New CTA Policy To End Political, Controversial Advertisements
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CHICAGO (CBS) — CTA buses and trains will no longer be rolling billboards for political campaigns or controversial policy issues.
The transit agency’s board Wednesday voted to bar political advertising, advertising dealing with public policy issues and ads for “:adult” or “mature” movies, videos, games or books.
Politicians have not made much use of CTA. A handful of judicial candidates used transit advertising last year, and you have to go back to 2009 to find the last controversial series of billboards, dealing with Israeli-Arab relations. But CTA President Forrest Claypool said each lawsuit that is filed – and there have been several – creates far more headaches than it is worth.
“We spend a lot of time and effort on lawyers’ fees dealing with the issues of what falls within and qualifies under the guidelines,” he said. “This streamlines the process in such a way that we remove those headaches, remove those costs, and keep it simple and clean.”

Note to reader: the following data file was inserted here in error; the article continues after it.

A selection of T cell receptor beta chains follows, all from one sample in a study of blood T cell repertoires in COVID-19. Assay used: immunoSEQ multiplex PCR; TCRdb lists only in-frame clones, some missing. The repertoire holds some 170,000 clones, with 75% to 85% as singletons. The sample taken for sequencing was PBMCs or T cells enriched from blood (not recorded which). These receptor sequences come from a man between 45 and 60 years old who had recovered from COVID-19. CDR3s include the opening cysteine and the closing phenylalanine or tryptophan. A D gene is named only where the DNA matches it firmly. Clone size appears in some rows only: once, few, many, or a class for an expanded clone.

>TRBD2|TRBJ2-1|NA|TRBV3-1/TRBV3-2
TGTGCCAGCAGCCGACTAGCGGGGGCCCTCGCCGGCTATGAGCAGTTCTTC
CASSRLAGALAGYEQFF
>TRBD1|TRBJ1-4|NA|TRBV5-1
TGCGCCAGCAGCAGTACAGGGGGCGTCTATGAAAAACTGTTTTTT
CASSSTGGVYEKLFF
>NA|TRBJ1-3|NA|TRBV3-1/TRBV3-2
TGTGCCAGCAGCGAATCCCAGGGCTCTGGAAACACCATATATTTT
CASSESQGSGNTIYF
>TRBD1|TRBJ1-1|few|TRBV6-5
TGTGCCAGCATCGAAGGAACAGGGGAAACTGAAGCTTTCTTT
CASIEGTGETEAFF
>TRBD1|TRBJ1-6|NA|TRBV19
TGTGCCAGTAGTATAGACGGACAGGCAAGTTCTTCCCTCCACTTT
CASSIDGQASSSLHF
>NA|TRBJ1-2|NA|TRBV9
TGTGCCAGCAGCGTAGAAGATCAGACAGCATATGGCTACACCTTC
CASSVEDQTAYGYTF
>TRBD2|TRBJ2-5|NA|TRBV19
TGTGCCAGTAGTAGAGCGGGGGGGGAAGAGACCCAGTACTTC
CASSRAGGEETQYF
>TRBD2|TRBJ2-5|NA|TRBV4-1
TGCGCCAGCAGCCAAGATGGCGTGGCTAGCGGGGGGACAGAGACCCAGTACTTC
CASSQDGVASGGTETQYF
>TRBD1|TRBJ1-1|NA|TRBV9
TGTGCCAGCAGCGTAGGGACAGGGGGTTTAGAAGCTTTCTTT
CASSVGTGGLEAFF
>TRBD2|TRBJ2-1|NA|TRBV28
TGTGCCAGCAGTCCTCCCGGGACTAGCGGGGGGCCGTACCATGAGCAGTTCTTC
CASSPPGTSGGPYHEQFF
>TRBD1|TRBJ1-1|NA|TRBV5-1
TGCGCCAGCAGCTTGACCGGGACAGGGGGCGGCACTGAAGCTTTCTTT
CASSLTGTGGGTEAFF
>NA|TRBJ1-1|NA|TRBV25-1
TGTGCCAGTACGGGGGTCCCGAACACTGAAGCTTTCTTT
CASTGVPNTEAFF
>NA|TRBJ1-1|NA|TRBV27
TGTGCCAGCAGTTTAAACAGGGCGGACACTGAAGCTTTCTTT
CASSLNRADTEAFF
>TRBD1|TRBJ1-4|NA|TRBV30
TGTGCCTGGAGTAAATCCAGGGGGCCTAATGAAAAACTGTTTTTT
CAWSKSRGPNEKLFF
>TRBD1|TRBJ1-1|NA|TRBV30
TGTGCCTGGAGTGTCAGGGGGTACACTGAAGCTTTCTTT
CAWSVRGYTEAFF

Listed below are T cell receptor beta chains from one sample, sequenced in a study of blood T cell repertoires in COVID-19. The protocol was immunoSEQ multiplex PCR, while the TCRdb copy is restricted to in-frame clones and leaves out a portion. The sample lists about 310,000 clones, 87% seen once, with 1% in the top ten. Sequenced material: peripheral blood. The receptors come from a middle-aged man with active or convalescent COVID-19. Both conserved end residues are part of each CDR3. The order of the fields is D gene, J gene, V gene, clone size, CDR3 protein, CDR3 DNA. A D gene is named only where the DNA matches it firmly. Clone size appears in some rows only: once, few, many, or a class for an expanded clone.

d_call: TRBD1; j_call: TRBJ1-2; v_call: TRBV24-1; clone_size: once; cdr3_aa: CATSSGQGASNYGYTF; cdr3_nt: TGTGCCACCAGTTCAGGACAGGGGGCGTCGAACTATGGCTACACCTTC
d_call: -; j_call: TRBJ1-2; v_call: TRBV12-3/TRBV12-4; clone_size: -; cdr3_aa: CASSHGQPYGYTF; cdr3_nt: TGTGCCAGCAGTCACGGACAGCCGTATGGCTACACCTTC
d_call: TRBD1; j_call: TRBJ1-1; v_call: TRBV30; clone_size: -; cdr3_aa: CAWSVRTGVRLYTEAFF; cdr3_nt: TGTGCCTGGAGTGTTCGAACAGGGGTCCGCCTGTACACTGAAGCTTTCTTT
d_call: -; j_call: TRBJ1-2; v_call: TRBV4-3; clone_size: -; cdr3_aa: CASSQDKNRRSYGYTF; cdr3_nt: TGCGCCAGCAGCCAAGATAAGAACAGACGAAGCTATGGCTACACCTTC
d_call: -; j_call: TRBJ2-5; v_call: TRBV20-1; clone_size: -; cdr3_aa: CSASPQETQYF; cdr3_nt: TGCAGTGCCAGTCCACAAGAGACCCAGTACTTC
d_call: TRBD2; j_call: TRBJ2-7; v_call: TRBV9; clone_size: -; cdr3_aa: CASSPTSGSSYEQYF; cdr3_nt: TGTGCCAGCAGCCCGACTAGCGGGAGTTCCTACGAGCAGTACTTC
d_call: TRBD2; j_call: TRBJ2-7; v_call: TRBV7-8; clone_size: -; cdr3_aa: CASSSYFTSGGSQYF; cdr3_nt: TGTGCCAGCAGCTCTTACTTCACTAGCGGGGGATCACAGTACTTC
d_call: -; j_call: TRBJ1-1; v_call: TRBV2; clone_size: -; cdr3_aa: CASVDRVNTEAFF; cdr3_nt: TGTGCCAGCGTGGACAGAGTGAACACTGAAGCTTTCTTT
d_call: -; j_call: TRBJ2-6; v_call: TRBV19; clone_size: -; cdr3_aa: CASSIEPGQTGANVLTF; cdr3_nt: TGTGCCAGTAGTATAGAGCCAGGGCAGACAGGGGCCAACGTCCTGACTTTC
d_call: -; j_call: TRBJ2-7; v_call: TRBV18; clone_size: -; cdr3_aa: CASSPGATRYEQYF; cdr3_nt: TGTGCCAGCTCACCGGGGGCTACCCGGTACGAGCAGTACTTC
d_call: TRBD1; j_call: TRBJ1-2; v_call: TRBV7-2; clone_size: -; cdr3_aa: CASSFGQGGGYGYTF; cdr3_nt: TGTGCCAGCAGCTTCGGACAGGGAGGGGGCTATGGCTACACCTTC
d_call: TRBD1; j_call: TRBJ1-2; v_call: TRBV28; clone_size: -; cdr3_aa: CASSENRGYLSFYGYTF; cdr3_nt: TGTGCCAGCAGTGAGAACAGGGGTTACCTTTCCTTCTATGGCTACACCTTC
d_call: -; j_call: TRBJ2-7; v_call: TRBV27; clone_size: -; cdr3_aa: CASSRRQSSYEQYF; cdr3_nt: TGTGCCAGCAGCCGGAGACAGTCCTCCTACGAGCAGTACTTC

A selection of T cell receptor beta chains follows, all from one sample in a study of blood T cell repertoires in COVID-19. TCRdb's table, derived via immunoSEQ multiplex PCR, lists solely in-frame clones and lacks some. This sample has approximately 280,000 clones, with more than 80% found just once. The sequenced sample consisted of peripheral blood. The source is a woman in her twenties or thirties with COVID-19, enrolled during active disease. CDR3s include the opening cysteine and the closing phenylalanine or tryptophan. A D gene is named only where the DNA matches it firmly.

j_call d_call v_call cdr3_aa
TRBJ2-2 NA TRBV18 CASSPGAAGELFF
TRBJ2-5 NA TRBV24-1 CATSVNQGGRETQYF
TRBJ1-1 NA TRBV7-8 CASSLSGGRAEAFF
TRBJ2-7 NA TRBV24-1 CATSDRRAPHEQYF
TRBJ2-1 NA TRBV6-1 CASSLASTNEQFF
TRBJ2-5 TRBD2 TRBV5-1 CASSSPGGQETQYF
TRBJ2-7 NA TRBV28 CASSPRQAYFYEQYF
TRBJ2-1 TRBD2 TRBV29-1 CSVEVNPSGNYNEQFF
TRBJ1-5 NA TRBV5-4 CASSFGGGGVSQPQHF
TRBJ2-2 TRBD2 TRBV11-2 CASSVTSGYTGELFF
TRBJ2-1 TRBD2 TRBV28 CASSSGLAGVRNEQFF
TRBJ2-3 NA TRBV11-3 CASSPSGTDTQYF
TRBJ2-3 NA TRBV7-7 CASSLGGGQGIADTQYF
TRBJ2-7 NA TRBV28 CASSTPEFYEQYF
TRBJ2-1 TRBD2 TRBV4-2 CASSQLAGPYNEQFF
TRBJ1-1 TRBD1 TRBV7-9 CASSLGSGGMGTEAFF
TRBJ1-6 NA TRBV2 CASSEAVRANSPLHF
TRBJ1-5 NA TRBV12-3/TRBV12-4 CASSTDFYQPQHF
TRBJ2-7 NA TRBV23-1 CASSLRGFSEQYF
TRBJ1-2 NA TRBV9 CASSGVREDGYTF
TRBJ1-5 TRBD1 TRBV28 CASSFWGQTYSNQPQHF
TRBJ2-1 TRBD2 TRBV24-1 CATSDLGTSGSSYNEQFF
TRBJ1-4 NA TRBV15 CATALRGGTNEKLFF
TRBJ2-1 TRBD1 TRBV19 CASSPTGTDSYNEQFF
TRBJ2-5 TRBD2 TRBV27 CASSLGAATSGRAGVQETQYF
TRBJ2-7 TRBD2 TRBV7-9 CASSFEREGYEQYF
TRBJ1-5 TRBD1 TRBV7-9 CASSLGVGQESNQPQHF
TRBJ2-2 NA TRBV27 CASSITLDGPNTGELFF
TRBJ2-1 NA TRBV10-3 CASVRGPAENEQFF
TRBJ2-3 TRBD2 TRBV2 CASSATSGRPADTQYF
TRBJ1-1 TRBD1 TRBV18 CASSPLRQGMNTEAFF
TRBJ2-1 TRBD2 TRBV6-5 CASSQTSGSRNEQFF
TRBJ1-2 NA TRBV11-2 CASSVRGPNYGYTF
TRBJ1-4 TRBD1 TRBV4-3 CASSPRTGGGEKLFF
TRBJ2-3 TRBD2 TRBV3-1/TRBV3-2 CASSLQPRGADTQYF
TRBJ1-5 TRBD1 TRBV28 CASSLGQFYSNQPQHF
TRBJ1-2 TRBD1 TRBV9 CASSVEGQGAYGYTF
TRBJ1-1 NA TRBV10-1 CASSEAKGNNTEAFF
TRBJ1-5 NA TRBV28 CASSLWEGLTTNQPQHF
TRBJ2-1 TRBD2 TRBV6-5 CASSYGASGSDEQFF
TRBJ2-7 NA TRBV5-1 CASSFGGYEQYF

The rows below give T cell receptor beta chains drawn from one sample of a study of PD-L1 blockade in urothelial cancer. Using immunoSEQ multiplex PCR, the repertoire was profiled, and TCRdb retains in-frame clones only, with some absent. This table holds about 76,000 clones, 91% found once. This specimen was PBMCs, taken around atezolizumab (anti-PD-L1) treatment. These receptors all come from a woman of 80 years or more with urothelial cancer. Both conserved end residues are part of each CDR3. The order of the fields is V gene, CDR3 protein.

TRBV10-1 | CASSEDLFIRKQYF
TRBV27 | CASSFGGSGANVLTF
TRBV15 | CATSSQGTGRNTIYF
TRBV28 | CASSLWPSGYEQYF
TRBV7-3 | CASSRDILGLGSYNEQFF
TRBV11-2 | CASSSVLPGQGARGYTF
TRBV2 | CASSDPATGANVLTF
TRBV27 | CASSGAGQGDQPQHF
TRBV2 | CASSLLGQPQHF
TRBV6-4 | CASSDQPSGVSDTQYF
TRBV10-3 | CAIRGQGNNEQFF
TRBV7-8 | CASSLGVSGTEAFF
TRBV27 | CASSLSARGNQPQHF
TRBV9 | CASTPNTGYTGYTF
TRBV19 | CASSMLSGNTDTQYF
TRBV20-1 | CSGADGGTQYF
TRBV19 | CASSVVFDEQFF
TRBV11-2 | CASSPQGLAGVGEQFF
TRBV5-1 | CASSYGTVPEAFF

The policy applies to ads on the sides of trains and buses, inside trains and buses, at stations and bus stops and elsewhere on CTA property.
Issues are sure to remain on what falls within and outside the guidelines, however. As an example, CTA General Counsel Karen Seimetz (SY’-mets) said an ad for abortion services would be allowed, as would other health care ads, but someone who wished to buy advertising space protesting abortions would be barred.
CTA spokesman Brian Steele said future ads will be limited to three categories: commercial/promotional, governmental and public service advertising.
While he said all current advertising contracts will be honored, he said no ads currently displayed or “in the queue” would need to be grandfathered.
Steele said that in declaring itself a non-public forum, CTA is keeping up with First Amendment court rulings
The policy also bars ads for adult-themed or violent television shows, videos, games and books and incorporates long-standing bans in a variety of areas, including hate speech.
Claypool said political advertising accounted for less than $100,0o00 of the agency’s $20 million in annual advertising revenue.